As well as the Polearm Master feat (PHB, p. 168), the second bullet point of which says:
While you are wielding a glaive, halberd, pike, or quarterstaff, other creatures provoke an opportunity attack from you when they enter your reach.
Assuming you hit every target that enters your reach (10 feet, unless you’re using a quarterstaff), could you essentially take out a stampede of kobolds who have no ranged weapons? (Or some other instance of lots of easy-to-hit targets rushing at the player.)
Am I correct in assuming this means all approaching targets are attacked once as they enter my reach? Am I missing something that says otherwise in this scenario?
This combination seems really good to protect the rest of the group from a swarm of enemies and to abuse choke points. It’s almost too good against weaker enemies.
A druid ally is in melee range of an enemy berserker and decides to move away, provoking an attack of opportunity from the berserker.
My character has readied an action: Cast Eldritch Blast (with Repelling Blast invocation) on the berserker in question if he attacks the druid.
What I think happens
The druid’s movement is interrupted by the attack of opportunity which is in turn interrupted by the readied Eldritch Blast. Assuming the Eldritch Blast hits, I can push the berserker out of melee range of the druid, thereby negating the attack of opportunity.
Is this correct?
What if, rather, the trigger was the druid moving? What if the trigger was the berserker raising his weapon or rearing back in preparation for an attack?
A character in the party cast Invisibility on herself, making her invisible. She then tried to move past a Giant Spider, which has Blindsight 10 ft. Per “Does Blindsight detect Invisibility?” the Spider can still tell that the character was there, since the rules for Blindsight say “A monster with blindsight can perceive its surroundings without relying on sight”
But, as she leaves the Spider’s reach, does the Spider get an Opportunity Attack? Per the rules, “You can make an opportunity attack when a hostile creature that you can see moves out of your reach.”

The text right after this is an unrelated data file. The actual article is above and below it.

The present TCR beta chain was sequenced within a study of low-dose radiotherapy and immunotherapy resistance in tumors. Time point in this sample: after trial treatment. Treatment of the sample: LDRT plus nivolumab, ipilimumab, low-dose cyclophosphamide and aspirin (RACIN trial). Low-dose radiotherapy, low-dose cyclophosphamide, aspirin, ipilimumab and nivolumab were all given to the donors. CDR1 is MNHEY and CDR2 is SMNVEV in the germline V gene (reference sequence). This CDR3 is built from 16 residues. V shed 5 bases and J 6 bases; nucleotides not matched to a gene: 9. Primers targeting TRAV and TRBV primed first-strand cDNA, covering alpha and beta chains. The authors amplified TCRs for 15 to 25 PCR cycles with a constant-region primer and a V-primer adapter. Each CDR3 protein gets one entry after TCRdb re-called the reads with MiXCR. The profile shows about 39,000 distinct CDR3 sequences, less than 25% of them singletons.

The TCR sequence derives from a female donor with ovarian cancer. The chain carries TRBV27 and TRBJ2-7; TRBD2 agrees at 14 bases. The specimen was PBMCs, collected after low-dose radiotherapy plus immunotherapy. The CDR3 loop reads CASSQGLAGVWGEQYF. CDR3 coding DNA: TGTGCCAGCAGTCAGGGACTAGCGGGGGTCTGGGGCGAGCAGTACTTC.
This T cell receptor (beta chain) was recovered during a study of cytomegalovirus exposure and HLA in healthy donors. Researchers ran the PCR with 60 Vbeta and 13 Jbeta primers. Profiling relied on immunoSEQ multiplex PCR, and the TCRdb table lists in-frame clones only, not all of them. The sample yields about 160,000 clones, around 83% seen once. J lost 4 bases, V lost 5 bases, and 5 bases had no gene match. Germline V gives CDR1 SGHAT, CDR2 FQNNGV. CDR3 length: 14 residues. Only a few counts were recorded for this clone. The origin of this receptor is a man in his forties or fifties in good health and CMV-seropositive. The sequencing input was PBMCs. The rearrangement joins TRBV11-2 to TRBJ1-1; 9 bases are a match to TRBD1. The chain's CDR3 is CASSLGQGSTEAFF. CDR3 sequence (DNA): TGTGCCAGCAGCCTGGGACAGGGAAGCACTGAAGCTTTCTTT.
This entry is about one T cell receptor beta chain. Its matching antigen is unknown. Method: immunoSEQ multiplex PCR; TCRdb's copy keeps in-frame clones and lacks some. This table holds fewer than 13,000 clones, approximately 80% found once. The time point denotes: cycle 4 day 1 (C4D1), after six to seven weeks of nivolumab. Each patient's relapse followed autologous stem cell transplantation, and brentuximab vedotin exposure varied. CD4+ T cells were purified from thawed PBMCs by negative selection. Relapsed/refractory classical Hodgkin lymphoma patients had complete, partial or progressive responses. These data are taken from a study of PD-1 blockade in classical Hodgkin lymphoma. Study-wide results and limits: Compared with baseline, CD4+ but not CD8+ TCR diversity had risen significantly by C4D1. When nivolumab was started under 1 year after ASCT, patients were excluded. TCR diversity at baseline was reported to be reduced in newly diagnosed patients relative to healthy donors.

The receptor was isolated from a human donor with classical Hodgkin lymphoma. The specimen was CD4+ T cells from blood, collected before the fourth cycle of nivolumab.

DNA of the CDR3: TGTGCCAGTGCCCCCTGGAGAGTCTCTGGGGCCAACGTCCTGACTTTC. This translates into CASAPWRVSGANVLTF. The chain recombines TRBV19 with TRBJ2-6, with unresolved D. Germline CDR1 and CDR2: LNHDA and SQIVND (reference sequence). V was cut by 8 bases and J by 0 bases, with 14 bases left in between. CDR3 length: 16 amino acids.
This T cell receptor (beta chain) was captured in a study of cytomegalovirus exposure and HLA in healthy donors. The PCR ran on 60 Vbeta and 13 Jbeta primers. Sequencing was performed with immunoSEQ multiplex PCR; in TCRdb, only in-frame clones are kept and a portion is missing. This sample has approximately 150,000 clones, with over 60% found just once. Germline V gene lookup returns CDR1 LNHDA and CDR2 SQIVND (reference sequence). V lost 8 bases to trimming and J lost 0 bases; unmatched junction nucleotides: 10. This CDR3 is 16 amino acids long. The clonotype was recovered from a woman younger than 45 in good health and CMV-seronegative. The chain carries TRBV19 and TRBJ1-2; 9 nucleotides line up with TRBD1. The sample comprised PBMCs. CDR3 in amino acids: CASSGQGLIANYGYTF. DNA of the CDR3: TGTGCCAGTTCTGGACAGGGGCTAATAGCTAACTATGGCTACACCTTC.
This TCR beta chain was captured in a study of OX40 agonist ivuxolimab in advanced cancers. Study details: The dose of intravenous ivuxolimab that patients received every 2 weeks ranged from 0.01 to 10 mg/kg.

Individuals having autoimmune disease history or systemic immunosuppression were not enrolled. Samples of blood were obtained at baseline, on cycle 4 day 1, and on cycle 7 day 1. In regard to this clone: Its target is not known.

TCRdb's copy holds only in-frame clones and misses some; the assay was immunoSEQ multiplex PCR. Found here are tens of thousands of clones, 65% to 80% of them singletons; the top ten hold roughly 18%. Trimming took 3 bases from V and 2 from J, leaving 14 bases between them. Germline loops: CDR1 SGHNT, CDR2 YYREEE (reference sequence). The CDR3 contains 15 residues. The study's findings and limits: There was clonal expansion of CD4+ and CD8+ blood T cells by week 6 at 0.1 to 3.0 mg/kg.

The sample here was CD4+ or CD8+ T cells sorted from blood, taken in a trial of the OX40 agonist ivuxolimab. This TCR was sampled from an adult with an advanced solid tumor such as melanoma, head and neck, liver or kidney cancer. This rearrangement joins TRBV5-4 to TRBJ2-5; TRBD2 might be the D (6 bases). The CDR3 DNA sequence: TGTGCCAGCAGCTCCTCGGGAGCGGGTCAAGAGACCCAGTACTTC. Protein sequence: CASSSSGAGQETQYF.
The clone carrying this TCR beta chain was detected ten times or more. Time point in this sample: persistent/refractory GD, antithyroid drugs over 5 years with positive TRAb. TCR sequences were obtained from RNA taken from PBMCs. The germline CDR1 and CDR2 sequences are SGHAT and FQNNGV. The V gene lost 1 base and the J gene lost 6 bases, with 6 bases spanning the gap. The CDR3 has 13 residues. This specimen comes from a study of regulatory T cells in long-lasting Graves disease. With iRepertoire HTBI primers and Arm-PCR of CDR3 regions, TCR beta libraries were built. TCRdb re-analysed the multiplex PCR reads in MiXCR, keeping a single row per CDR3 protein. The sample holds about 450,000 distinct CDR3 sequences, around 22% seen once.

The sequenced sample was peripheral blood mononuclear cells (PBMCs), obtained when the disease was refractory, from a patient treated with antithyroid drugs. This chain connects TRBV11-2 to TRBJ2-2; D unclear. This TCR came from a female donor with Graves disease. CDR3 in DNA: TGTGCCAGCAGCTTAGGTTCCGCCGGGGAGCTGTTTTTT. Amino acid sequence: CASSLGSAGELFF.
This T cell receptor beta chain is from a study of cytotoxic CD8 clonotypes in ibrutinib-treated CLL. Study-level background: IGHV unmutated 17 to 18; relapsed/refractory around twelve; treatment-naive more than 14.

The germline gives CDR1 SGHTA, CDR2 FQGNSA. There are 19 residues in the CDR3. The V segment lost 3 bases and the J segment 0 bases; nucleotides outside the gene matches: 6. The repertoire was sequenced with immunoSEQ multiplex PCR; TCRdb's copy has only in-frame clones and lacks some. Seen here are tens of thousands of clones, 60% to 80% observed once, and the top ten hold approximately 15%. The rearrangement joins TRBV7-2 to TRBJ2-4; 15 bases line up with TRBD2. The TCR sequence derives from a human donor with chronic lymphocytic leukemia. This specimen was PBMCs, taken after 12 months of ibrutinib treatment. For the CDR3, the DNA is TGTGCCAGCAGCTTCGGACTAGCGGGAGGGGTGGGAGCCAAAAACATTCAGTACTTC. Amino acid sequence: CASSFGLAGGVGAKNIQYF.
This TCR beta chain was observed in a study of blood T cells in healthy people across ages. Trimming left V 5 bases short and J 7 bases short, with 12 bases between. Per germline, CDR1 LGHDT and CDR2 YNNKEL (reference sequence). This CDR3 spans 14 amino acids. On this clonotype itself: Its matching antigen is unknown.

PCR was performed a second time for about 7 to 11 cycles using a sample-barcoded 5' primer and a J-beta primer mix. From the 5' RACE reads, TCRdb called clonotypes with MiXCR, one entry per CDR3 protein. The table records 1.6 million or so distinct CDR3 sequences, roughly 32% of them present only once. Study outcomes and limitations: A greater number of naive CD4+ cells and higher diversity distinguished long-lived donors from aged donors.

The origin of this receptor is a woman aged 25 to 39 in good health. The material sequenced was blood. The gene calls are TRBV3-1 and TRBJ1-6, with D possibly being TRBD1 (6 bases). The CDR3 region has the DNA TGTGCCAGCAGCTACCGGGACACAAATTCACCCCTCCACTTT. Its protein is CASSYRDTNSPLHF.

Blindsight just says “can perceive”, but an Opportunity Attack requires “you can see”. Is the “perceiving” of Blindsight enough to be able to “see” for the purposes of the Opportunity Attack rule?
As the DM, I ruled “no” simply on the principle that “When in doubt, rule in favor of the players”, but I’m really not sure that’s right, as I may be taking things too literally.
I am playing a monk. I wanted to use the Mobile feat, specifically the third option that prevents opportunity attacks, to do the following:
- hit creature 1 with my attack, then move away from creature 1
- then use Flurry of Blows on creature 2, then move away
- then make an unarmed strike on creature 3
…all without provoking opportunity attacks from any of them, thanks to the Mobile feat.
However, I was told that I can not do that because it only works for one creature and only my action is a "melee attack" or some such reason.
Is my interpretation right according to "rules as written", or am I misunderstanding how it works? It seems quite vague.
If one has grappled a foe, and then succeeds on a check to maintain it, one of the options is:
You can move both yourself and your target up to half your speed. At the end of your movement, you can place your target in any square adjacent to you. If you attempt to place your foe in a hazardous location, such as in a wall of fire or over a pit, the target receives a free attempt to break your grapple with a +4 bonus.
The attack of opportunity (AoO) rules state that:
Moving out of a threatened square usually provokes attacks of opportunity from threatening opponents. There are two common methods of avoiding such an attack—the 5-foot step and the withdraw action.
- Does being moved out of a threatened square by someone else (in general, or while grappled) triggers an AoO?
- If it does, would that trigger the "if you attempt to to place your foe in a hazardous location" clause?